In this series of posts, I have taken the time to reproduce Mike Yankoski’s accounts of various churches he experienced AS A HOMELESS person. This series has already depicted the good, the bad, and the ugly of church experiences vis-à-vis Jesus and the homeless. Part of what I find so powerful about Yankoski’s book is that he acts like Jesus who claims “the least of these brothers” are him, and paints the picture of the final Judgment of God based on how charitable the sheep or the goats are toward vulnerable poor people. Like an apocalyptic episode of Undercover Boss, it turns out, that poor, needy person you either helped or ignored was Jesus, your Lord! And Yankoski plays that role like a preview of things to come, except that he is NICE about it, where I am playing the Judgment Card he abstained from playing.
In this post, I want to reproduce an account of a church that reached out to Yankoski as he stunk and appeared absolutely haggard, which he was, really, since he actually went out to live on the streets for several months. But this account I reproduce for you now, depicts a church that truly LOVES Jesus and pursues him whole-heartedly in vulnerability and sacrifice. I think we can all learn from this church. I think we need to learn from this church. THIS IS HOW IT”S DONE, YA’LL!!! Take notes on this one. And go and do likewise.
We catch up with Yankoski in the chapter entitled, San Francisco, under the heading, “Berkeley Booh Yah” starting on page 150:
By now the wear and tear of our weeks on the streets had given Sam and me something like the fearsome look of Old Testament prophets. You know–rugged, weather-worn, shaggy, and a little scary. The strange part was that we were beginning to feel the part, too. Across this land we strode (okay, hobbled), looking for a “remnant of God’s faithful people,” those still passionate in both word and deed to honor Him. It seemed as though there weren’t any left, and those out-of-touch but oh-so-religious folks we’d just met in church confirmed our doubts.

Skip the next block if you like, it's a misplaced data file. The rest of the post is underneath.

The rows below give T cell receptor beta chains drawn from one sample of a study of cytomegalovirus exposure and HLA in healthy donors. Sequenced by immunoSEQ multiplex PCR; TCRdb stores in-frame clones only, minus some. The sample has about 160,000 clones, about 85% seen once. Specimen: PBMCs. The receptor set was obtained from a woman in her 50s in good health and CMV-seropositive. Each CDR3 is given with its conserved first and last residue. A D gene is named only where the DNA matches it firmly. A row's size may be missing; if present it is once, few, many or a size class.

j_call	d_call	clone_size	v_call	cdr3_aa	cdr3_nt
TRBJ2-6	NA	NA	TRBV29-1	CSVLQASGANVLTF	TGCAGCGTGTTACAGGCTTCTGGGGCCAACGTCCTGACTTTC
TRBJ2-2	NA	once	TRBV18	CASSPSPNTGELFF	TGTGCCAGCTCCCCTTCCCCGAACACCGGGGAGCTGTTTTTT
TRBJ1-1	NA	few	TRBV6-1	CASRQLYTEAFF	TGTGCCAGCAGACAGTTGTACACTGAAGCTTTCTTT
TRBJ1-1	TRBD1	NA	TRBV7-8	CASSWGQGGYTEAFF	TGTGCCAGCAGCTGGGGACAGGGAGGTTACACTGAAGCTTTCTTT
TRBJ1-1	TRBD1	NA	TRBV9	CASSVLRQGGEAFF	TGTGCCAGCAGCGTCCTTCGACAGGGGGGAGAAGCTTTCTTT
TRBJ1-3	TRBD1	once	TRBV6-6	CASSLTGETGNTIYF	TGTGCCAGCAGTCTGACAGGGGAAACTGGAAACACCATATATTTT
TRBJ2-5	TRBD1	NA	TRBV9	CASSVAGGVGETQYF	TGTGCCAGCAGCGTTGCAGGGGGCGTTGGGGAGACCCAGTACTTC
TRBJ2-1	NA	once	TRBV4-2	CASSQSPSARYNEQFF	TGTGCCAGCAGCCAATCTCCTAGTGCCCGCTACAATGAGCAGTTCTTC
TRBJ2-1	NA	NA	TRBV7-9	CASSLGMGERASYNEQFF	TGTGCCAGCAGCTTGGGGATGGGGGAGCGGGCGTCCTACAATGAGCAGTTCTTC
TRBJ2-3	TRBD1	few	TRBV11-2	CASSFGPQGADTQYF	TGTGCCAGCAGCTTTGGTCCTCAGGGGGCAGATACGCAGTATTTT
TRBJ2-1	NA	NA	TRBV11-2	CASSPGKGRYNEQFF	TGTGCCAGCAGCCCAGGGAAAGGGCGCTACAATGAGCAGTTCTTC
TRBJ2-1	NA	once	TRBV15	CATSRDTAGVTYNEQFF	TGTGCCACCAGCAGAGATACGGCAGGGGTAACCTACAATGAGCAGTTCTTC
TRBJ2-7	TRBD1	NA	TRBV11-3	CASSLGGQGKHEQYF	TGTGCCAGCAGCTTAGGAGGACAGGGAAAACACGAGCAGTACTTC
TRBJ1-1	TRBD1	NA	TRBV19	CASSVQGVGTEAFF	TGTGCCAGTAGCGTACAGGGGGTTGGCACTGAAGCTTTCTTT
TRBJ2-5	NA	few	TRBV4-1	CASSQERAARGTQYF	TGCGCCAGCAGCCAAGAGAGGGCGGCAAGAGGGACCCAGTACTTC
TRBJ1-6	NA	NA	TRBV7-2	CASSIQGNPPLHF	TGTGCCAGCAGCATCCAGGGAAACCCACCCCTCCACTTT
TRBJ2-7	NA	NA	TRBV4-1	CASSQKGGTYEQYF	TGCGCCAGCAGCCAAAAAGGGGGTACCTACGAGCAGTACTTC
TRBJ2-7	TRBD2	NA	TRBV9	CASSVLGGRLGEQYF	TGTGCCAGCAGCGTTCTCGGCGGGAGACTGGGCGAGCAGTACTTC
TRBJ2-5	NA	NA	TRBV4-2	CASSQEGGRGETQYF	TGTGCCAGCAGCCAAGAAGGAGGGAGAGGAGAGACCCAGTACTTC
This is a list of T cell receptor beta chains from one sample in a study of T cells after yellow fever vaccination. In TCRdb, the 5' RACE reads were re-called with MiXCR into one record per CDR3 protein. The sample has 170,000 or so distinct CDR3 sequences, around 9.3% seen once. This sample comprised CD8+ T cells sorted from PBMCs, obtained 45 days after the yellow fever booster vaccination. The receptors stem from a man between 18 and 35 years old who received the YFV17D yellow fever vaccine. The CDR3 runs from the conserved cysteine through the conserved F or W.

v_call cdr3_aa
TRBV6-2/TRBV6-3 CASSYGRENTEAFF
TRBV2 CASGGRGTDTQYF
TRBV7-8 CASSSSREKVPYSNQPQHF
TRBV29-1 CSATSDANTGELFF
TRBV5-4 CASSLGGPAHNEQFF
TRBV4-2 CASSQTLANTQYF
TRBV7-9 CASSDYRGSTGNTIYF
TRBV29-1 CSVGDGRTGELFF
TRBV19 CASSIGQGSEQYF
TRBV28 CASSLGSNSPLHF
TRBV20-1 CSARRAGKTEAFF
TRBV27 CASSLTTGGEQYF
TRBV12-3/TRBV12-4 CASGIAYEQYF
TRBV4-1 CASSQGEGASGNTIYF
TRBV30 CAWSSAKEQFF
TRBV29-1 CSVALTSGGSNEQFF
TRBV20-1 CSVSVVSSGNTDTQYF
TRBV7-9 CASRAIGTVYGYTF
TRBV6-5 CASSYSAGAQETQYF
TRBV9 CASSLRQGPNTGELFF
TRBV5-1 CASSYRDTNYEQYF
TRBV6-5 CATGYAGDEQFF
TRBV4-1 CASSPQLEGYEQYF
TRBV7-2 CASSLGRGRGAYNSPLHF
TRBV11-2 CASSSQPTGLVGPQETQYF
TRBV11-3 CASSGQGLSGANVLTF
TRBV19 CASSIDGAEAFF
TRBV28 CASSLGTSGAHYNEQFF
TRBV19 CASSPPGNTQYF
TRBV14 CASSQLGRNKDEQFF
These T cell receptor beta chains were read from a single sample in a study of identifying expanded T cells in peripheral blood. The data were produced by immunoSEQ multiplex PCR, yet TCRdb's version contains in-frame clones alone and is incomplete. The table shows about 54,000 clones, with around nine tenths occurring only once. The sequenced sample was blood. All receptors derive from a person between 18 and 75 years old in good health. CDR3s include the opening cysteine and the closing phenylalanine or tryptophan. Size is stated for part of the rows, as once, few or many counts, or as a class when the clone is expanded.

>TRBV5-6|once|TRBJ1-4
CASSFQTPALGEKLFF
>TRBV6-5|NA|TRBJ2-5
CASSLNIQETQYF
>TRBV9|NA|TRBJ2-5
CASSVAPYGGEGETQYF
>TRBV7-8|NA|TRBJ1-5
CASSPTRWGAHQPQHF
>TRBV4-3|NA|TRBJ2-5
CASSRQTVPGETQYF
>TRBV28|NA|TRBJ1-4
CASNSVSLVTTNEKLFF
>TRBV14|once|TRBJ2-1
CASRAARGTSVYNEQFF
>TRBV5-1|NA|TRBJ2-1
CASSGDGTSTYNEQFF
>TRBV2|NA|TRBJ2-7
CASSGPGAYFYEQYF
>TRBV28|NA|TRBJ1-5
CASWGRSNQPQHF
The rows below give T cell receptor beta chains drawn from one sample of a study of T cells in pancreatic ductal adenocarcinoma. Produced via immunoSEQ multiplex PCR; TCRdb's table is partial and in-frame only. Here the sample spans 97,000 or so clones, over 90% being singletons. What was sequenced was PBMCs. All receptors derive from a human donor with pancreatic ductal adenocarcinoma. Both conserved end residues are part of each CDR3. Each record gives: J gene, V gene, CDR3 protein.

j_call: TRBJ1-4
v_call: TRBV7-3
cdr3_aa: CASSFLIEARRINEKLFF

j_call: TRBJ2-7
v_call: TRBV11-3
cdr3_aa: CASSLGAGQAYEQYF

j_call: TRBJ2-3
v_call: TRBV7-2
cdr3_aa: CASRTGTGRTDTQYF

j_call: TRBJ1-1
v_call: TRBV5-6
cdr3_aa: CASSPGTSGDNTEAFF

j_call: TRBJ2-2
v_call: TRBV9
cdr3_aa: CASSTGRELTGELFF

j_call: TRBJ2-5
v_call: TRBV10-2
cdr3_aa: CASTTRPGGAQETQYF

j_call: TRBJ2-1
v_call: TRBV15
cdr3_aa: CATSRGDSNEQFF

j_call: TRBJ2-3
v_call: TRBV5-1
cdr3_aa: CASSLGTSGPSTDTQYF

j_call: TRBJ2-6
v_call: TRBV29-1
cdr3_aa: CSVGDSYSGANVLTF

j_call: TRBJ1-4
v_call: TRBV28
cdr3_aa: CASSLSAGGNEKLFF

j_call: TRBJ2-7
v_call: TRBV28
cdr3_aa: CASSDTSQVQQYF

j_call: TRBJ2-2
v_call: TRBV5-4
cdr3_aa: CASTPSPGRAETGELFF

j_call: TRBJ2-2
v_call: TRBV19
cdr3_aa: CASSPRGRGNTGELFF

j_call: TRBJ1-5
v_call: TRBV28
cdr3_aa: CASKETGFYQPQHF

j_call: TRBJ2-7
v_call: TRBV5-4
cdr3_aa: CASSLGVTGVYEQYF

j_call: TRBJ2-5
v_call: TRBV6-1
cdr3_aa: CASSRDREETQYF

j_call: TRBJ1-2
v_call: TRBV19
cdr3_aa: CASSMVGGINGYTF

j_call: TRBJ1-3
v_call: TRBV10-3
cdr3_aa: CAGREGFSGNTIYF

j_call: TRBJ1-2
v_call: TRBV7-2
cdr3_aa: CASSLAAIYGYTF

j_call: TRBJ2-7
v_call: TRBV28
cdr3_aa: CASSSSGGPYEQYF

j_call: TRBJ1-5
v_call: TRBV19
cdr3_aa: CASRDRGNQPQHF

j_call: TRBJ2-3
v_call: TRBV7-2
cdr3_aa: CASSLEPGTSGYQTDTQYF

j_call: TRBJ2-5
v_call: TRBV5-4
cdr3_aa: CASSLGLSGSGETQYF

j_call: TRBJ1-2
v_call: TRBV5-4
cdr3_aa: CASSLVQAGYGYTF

Sam and I had just walked into People’s Park. We saw a man on the ground, crumpled in a heap where he had fallen, whiskey bottle still clutched in his hand. Hippies danced naked around a tree while onlookers mocked. Where was God in all this? More to the point, where were His people?
Then we met Russ.
Earlier, someone had told us we’d find a group holding a church service Sunday afternoons in the park. Rumors of sack lunches also helped to draw us on till we found them.
It was a group of about twenty. Some wore khaki shorts and button-down shirts while others were obviously street people. Two guitarists were leading worship. As Sam and I set our packs down, several in the crowd nodded a welcome.
A Christian homeless guy next to us said enthusiastically, “This is where church should be! It’s where the gospel meets the world, because this is where we are!” He motioned around the park, pointing to a drug deal taking place, and to the drunk still passed out on the ground. “Jesus came for us, too,” he said. “It’s a shame when churches kick us out.”